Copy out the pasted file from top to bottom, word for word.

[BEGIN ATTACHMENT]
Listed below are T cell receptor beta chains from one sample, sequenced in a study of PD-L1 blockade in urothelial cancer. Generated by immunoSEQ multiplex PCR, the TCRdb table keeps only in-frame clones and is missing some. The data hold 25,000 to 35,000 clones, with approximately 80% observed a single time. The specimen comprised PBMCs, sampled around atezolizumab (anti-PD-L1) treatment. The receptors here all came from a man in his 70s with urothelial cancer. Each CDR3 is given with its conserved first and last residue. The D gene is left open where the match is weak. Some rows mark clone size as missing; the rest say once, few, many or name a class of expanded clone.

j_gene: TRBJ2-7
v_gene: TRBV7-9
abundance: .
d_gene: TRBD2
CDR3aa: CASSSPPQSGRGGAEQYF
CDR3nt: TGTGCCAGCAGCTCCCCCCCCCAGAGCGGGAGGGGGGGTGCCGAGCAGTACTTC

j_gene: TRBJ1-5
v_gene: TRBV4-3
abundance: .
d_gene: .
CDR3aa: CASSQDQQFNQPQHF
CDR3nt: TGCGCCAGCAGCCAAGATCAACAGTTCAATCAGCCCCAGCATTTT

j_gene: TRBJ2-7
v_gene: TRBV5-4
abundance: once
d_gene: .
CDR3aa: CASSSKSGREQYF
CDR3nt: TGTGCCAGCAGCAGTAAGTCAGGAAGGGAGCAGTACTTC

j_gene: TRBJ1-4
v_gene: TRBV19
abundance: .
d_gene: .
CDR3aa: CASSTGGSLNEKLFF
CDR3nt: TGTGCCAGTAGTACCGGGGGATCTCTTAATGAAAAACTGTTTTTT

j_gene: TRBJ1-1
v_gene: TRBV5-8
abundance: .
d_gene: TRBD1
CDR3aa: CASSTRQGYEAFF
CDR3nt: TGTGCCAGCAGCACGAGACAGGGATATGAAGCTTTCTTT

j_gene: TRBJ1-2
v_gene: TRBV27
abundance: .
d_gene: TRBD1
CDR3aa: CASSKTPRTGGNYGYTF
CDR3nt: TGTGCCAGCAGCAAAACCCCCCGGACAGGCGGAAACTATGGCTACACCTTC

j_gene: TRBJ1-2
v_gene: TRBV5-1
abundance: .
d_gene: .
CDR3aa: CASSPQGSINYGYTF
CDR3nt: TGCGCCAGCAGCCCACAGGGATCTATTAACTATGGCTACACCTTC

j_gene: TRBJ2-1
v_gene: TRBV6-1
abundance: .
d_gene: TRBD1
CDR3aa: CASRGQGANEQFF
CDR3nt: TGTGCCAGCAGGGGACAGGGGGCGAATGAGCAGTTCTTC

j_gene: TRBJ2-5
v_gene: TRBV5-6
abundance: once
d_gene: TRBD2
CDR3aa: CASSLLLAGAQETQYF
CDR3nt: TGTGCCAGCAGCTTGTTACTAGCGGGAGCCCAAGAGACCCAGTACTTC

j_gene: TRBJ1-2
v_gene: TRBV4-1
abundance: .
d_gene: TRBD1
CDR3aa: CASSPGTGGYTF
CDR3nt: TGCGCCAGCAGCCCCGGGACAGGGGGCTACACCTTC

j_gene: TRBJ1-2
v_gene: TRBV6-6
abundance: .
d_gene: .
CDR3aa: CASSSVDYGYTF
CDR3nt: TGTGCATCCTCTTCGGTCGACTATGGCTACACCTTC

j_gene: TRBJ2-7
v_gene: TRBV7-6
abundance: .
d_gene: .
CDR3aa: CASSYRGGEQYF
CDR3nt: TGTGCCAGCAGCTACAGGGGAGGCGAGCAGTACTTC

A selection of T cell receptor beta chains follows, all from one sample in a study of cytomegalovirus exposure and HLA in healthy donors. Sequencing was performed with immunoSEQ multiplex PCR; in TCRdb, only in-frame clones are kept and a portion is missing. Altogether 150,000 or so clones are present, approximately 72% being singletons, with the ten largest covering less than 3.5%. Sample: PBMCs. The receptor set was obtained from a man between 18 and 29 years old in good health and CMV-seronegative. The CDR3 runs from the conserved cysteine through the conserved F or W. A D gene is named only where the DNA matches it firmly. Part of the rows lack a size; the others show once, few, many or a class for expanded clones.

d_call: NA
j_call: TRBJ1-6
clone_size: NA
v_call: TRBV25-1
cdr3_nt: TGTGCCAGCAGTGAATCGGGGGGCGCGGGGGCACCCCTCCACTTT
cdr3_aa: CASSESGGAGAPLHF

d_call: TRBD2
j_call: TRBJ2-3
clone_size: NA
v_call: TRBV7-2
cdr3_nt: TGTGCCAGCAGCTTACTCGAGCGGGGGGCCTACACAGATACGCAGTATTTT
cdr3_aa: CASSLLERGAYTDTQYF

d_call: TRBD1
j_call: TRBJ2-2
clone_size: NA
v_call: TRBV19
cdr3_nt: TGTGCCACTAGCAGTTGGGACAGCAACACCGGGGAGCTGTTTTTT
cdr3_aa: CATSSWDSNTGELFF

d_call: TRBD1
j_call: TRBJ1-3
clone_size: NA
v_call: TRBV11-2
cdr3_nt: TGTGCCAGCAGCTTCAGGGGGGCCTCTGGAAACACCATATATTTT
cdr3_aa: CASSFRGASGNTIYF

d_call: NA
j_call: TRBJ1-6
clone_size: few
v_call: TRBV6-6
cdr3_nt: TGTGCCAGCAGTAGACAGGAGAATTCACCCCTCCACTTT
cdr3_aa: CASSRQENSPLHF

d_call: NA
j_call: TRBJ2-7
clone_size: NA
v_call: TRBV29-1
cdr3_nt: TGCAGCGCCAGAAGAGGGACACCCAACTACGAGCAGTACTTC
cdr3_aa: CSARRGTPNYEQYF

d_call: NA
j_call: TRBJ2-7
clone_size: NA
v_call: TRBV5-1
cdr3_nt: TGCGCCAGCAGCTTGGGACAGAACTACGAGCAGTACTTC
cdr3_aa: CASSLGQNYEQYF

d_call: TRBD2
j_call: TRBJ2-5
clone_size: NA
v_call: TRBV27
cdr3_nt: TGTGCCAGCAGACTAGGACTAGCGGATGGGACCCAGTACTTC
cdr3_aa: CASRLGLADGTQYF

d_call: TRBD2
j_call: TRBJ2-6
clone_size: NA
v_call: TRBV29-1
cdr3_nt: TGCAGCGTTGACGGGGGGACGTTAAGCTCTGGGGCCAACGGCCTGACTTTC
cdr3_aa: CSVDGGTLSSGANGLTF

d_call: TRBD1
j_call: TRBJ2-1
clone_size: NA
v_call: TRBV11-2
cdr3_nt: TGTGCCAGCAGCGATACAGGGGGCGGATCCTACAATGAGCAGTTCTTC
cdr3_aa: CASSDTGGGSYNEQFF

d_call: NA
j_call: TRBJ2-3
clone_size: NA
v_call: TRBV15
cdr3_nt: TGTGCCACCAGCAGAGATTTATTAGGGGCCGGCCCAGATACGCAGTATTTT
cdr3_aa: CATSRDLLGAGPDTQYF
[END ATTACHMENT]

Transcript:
Listed below are T cell receptor beta chains from one sample, sequenced in a study of PD-L1 blockade in urothelial cancer. Generated by immunoSEQ multiplex PCR, the TCRdb table keeps only in-frame clones and is missing some. The data hold 25,000 to 35,000 clones, with approximately 80% observed a single time. The specimen comprised PBMCs, sampled around atezolizumab (anti-PD-L1) treatment. The receptors here all came from a man in his 70s with urothelial cancer. Each CDR3 is given with its conserved first and last residue. The D gene is left open where the match is weak. Some rows mark clone size as missing; the rest say once, few, many or name a class of expanded clone.

j_gene: TRBJ2-7
v_gene: TRBV7-9
abundance: .
d_gene: TRBD2
CDR3aa: CASSSPPQSGRGGAEQYF
CDR3nt: TGTGCCAGCAGCTCCCCCCCCCAGAGCGGGAGGGGGGGTGCCGAGCAGTACTTC

j_gene: TRBJ1-5
v_gene: TRBV4-3
abundance: .
d_gene: .
CDR3aa: CASSQDQQFNQPQHF
CDR3nt: TGCGCCAGCAGCCAAGATCAACAGTTCAATCAGCCCCAGCATTTT

j_gene: TRBJ2-7
v_gene: TRBV5-4
abundance: once
d_gene: .
CDR3aa: CASSSKSGREQYF
CDR3nt: TGTGCCAGCAGCAGTAAGTCAGGAAGGGAGCAGTACTTC

j_gene: TRBJ1-4
v_gene: TRBV19
abundance: .
d_gene: .
CDR3aa: CASSTGGSLNEKLFF
CDR3nt: TGTGCCAGTAGTACCGGGGGATCTCTTAATGAAAAACTGTTTTTT

j_gene: TRBJ1-1
v_gene: TRBV5-8
abundance: .
d_gene: TRBD1
CDR3aa: CASSTRQGYEAFF
CDR3nt: TGTGCCAGCAGCACGAGACAGGGATATGAAGCTTTCTTT

j_gene: TRBJ1-2
v_gene: TRBV27
abundance: .
d_gene: TRBD1
CDR3aa: CASSKTPRTGGNYGYTF
CDR3nt: TGTGCCAGCAGCAAAACCCCCCGGACAGGCGGAAACTATGGCTACACCTTC

j_gene: TRBJ1-2
v_gene: TRBV5-1
abundance: .
d_gene: .
CDR3aa: CASSPQGSINYGYTF
CDR3nt: TGCGCCAGCAGCCCACAGGGATCTATTAACTATGGCTACACCTTC

j_gene: TRBJ2-1
v_gene: TRBV6-1
abundance: .
d_gene: TRBD1
CDR3aa: CASRGQGANEQFF
CDR3nt: TGTGCCAGCAGGGGACAGGGGGCGAATGAGCAGTTCTTC

j_gene: TRBJ2-5
v_gene: TRBV5-6
abundance: once
d_gene: TRBD2
CDR3aa: CASSLLLAGAQETQYF
CDR3nt: TGTGCCAGCAGCTTGTTACTAGCGGGAGCCCAAGAGACCCAGTACTTC

j_gene: TRBJ1-2
v_gene: TRBV4-1
abundance: .
d_gene: TRBD1
CDR3aa: CASSPGTGGYTF
CDR3nt: TGCGCCAGCAGCCCCGGGACAGGGGGCTACACCTTC

j_gene: TRBJ1-2
v_gene: TRBV6-6
abundance: .
d_gene: .
CDR3aa: CASSSVDYGYTF
CDR3nt: TGTGCATCCTCTTCGGTCGACTATGGCTACACCTTC

j_gene: TRBJ2-7
v_gene: TRBV7-6
abundance: .
d_gene: .
CDR3aa: CASSYRGGEQYF
CDR3nt: TGTGCCAGCAGCTACAGGGGAGGCGAGCAGTACTTC

A selection of T cell receptor beta chains follows, all from one sample in a study of cytomegalovirus exposure and HLA in healthy donors. Sequencing was performed with immunoSEQ multiplex PCR; in TCRdb, only in-frame clones are kept and a portion is missing. Altogether 150,000 or so clones are present, approximately 72% being singletons, with the ten largest covering less than 3.5%. Sample: PBMCs. The receptor set was obtained from a man between 18 and 29 years old in good health and CMV-seronegative. The CDR3 runs from the conserved cysteine through the conserved F or W. A D gene is named only where the DNA matches it firmly. Part of the rows lack a size; the others show once, few, many or a class for expanded clones.

d_call: NA
j_call: TRBJ1-6
clone_size: NA
v_call: TRBV25-1
cdr3_nt: TGTGCCAGCAGTGAATCGGGGGGCGCGGGGGCACCCCTCCACTTT
cdr3_aa: CASSESGGAGAPLHF

d_call: TRBD2
j_call: TRBJ2-3
clone_size: NA
v_call: TRBV7-2
cdr3_nt: TGTGCCAGCAGCTTACTCGAGCGGGGGGCCTACACAGATACGCAGTATTTT
cdr3_aa: CASSLLERGAYTDTQYF

d_call: TRBD1
j_call: TRBJ2-2
clone_size: NA
v_call: TRBV19
cdr3_nt: TGTGCCACTAGCAGTTGGGACAGCAACACCGGGGAGCTGTTTTTT
cdr3_aa: CATSSWDSNTGELFF

d_call: TRBD1
j_call: TRBJ1-3
clone_size: NA
v_call: TRBV11-2
cdr3_nt: TGTGCCAGCAGCTTCAGGGGGGCCTCTGGAAACACCATATATTTT
cdr3_aa: CASSFRGASGNTIYF

d_call: NA
j_call: TRBJ1-6
clone_size: few
v_call: TRBV6-6
cdr3_nt: TGTGCCAGCAGTAGACAGGAGAATTCACCCCTCCACTTT
cdr3_aa: CASSRQENSPLHF

d_call: NA
j_call: TRBJ2-7
clone_size: NA
v_call: TRBV29-1
cdr3_nt: TGCAGCGCCAGAAGAGGGACACCCAACTACGAGCAGTACTTC
cdr3_aa: CSARRGTPNYEQYF

d_call: NA
j_call: TRBJ2-7
clone_size: NA
v_call: TRBV5-1
cdr3_nt: TGCGCCAGCAGCTTGGGACAGAACTACGAGCAGTACTTC
cdr3_aa: CASSLGQNYEQYF

d_call: TRBD2
j_call: TRBJ2-5
clone_size: NA
v_call: TRBV27
cdr3_nt: TGTGCCAGCAGACTAGGACTAGCGGATGGGACCCAGTACTTC
cdr3_aa: CASRLGLADGTQYF

d_call: TRBD2
j_call: TRBJ2-6
clone_size: NA
v_call: TRBV29-1
cdr3_nt: TGCAGCGTTGACGGGGGGACGTTAAGCTCTGGGGCCAACGGCCTGACTTTC
cdr3_aa: CSVDGGTLSSGANGLTF

d_call: TRBD1
j_call: TRBJ2-1
clone_size: NA
v_call: TRBV11-2
cdr3_nt: TGTGCCAGCAGCGATACAGGGGGCGGATCCTACAATGAGCAGTTCTTC
cdr3_aa: CASSDTGGGSYNEQFF

d_call: NA
j_call: TRBJ2-3
clone_size: NA
v_call: TRBV15
cdr3_nt: TGTGCCACCAGCAGAGATTTATTAGGGGCCGGCCCAGATACGCAGTATTTT
cdr3_aa: CATSRDLLGAGPDTQYF